Pilsudski was a Polish nationalist first and foremost, but he also envisioned an Eastern Europe shockingly similar to the post-war era. Liberating Poland wouldn’t be enough; Lithuanians, Ukrainians, Latvians, Finns and the variety of Central Asian peoples who had come into the Russian Empire would also need to be freed. Pilsudski didn’t exactly envision a “Greater Poland” that occupied these lands, but rather promoted what he called “Prometheism”, the dissolution of the Tsarist Empire, by comparing the struggle for national independence to Prometheus stealing fire in defiance of Zeus.
Like so much else in Pilsudski’s life, “Prometheism” wasn’t as much about idealism as it was about practicality. As Pilsudski explained his philosophy:
“Poland’s strength and importance among the constituent parts of the Russian state embolden us to set ourselves the political goal of breaking up the Russian state into its main constituents and emancipating the countries that have been forcibly incorporated into that empire. We regard this not only as the fulfillment of our country’s cultural strivings for independent existence, but also as a guarantee of that existence, since a Russia divested of her conquests will be sufficiently weakened that she will cease to be a formidable and dangerous neighbor.”
Not unlike their eventual support of Lenin, the German authorities had little concept of what they were supporting when they invited Pilsudski into their puppet Polish Kingdom.
The Poles had welcomed the Germans as liberators when they marched into Warsaw in August of 1915. By the fall of 1916, Polish-German tensions were starting to boil.
For a nation starving and unemployed, the Germans made robust promises of food and work – so long as workers were willing to leave Poland and come to German farms and factories. Hundreds of thousands of Russian Poles gladly packed up their belongings and crossed the border. The practice had been common before the war; Poles were use to seasonal work in Germany. But the conditions that awaited them were far from advertised. German farms were working overtime to attempt to produce enough food, but between the demands of the cities and the demands of the army (not to mention the effects of the British blockade), more workers didn’t necessarily mean more production, just more mouths they couldn’t possibly feed.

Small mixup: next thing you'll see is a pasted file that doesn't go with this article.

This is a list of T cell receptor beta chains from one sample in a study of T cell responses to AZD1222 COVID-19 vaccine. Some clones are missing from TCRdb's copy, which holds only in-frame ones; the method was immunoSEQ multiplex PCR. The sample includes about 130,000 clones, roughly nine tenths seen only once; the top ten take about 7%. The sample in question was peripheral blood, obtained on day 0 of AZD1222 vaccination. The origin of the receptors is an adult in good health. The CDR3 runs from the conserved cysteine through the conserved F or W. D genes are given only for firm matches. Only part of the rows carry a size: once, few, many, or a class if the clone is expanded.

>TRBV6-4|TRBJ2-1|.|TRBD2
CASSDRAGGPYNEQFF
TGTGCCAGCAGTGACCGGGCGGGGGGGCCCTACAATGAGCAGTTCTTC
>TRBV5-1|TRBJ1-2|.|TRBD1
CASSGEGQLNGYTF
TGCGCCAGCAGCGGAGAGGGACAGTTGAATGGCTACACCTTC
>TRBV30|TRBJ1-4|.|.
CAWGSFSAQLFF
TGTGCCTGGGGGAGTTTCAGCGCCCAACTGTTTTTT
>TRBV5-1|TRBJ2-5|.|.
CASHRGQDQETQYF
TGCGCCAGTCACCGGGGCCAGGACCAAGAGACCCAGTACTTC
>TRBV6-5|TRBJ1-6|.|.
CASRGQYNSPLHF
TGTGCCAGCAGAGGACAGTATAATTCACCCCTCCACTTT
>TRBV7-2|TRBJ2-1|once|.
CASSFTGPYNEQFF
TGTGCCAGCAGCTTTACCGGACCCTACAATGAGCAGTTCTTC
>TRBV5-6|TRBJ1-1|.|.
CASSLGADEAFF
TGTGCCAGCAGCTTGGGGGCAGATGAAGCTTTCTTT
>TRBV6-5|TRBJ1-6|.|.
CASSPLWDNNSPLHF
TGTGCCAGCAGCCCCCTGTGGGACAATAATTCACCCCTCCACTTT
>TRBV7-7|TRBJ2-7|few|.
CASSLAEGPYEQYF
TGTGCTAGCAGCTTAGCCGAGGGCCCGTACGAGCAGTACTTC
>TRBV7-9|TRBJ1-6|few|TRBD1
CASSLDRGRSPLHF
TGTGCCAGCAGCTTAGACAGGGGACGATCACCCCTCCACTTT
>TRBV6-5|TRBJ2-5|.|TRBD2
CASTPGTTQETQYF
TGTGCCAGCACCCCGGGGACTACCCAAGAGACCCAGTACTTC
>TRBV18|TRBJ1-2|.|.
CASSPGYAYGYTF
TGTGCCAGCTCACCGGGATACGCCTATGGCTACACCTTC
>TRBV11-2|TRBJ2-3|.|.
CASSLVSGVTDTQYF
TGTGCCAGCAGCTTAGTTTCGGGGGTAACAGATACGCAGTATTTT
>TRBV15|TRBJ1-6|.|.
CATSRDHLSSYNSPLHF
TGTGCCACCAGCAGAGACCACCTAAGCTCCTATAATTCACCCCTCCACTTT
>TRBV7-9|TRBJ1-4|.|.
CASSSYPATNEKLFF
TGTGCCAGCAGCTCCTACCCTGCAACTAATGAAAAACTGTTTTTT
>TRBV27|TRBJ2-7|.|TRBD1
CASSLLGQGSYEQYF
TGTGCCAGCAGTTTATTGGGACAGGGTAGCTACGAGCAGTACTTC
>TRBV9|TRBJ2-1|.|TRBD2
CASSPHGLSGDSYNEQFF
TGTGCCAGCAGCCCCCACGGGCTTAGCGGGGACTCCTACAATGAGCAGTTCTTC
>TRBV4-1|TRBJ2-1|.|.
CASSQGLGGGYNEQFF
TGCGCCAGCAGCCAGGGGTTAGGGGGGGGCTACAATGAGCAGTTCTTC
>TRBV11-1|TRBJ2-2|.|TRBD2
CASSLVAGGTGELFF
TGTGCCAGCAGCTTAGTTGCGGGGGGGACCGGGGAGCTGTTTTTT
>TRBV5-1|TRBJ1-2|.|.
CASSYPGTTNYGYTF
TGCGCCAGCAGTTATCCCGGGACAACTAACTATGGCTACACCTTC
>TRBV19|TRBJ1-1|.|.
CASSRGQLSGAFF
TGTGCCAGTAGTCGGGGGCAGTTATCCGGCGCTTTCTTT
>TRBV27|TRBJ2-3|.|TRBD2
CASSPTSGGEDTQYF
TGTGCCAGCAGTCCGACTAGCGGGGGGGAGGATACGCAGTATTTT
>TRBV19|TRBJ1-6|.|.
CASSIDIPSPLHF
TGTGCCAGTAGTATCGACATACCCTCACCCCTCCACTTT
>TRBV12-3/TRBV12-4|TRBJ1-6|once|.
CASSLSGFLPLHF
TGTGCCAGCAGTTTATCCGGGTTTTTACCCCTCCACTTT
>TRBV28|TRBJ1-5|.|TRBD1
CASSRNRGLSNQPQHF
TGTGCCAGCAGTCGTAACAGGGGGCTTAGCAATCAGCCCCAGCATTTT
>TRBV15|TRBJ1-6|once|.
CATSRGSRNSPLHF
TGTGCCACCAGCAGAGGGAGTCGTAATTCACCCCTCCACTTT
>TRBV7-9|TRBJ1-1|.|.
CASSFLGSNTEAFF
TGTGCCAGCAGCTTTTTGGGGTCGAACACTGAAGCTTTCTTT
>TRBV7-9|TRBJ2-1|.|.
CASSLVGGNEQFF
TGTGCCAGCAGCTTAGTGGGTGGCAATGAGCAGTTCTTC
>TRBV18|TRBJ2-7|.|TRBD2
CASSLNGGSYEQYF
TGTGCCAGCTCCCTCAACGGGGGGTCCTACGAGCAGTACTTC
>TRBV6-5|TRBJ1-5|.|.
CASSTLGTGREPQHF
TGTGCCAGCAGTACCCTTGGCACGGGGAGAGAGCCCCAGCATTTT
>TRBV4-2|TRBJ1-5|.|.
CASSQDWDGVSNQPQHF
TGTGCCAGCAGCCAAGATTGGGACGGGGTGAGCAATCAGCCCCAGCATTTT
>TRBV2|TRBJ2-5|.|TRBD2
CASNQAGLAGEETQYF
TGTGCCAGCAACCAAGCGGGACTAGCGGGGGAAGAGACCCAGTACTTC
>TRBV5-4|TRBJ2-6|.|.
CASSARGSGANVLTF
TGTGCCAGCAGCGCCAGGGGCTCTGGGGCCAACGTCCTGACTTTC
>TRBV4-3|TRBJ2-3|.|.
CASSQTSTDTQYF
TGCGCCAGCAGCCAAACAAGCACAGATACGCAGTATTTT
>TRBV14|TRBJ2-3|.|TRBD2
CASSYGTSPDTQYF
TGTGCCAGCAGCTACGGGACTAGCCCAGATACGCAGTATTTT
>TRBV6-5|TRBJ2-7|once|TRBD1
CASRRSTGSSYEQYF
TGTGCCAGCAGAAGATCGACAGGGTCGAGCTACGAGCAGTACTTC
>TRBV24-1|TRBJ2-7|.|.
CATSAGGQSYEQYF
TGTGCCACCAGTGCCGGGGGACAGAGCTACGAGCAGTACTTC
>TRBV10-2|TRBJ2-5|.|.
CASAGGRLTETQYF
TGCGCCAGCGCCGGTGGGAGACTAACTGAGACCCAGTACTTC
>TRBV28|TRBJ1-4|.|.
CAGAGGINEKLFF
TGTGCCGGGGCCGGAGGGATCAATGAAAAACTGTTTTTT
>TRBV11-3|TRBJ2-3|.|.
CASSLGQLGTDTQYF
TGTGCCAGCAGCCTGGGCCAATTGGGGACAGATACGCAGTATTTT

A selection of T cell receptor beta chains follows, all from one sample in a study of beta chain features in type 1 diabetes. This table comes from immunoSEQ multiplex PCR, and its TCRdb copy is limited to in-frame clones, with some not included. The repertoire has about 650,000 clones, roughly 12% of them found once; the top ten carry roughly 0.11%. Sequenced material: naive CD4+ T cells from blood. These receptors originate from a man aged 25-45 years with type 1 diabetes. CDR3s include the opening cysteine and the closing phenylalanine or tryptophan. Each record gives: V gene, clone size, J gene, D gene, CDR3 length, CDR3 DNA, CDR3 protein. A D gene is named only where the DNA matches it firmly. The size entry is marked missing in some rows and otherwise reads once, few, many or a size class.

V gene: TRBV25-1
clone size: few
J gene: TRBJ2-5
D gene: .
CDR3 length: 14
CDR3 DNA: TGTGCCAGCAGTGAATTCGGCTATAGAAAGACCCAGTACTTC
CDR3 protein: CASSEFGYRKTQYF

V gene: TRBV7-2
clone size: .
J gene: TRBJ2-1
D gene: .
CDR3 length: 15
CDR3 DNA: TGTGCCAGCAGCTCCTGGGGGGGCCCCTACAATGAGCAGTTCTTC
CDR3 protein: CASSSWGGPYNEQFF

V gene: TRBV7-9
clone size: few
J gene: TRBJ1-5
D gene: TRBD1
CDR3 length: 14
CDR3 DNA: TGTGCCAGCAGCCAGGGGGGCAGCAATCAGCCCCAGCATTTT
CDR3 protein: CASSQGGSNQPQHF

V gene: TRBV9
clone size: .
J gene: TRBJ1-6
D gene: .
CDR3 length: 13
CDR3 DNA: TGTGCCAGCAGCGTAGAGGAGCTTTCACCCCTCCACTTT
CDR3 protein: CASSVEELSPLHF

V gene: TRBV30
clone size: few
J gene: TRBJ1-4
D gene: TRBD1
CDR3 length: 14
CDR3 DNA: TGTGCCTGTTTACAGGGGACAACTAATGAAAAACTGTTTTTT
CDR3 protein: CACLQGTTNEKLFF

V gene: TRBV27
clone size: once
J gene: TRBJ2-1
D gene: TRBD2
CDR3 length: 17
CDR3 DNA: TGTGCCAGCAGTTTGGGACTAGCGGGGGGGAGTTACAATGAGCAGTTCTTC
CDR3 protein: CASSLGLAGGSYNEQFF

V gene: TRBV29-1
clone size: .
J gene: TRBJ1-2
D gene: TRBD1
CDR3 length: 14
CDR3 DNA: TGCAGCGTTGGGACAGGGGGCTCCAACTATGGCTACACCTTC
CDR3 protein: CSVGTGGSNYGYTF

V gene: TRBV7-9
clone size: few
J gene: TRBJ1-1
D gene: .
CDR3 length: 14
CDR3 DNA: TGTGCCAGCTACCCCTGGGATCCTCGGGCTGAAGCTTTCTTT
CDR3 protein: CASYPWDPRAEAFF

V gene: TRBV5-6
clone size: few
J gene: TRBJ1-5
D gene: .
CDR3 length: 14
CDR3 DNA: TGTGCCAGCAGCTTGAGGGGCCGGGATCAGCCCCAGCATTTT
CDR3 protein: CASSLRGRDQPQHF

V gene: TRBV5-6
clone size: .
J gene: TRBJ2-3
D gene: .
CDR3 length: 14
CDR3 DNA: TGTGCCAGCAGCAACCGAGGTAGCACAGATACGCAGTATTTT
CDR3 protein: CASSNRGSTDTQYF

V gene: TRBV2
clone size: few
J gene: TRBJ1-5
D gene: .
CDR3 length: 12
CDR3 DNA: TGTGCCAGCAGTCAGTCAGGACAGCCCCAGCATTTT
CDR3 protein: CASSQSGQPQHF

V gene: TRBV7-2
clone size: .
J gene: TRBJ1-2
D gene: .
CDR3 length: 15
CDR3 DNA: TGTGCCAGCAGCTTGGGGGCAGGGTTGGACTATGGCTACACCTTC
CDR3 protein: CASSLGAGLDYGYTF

In October of 1916, the German authorities in Warsaw issued the “Ordnance against the Reluctance to Work.” Roving forced labor groups rounded up men, at first just doing minor public works projects, but within weeks, sending thousands of men to distant corners of German-held Poland to work on farms. As if a preview of future horrifying attractions, many of the thousands of men rounded up for forced labor were Polish Jews. The laborers were worked extremely hard, many without pay. One Polish Jew likened the brutality in the forced labor program to exile in Siberia.
If the Germans and Austrians had assumed the Kingdom of Poland would be their puppet government, no one apparently told the Polish Provisional Council.
Meeting for the first time in January of 1917, the 25-man Provisional Council, all German or Austrian appointments, immediately began demanding autonomy. While the Council’s first acts were to espouse being a parliamentary monarchy, as Berlin and Vienna had commanded, they were less than satisfied with having control over only the courts and education policy (and only education policy for Poles; ethnic Germans in the region would be subject to their own schools). The Central Powers refused.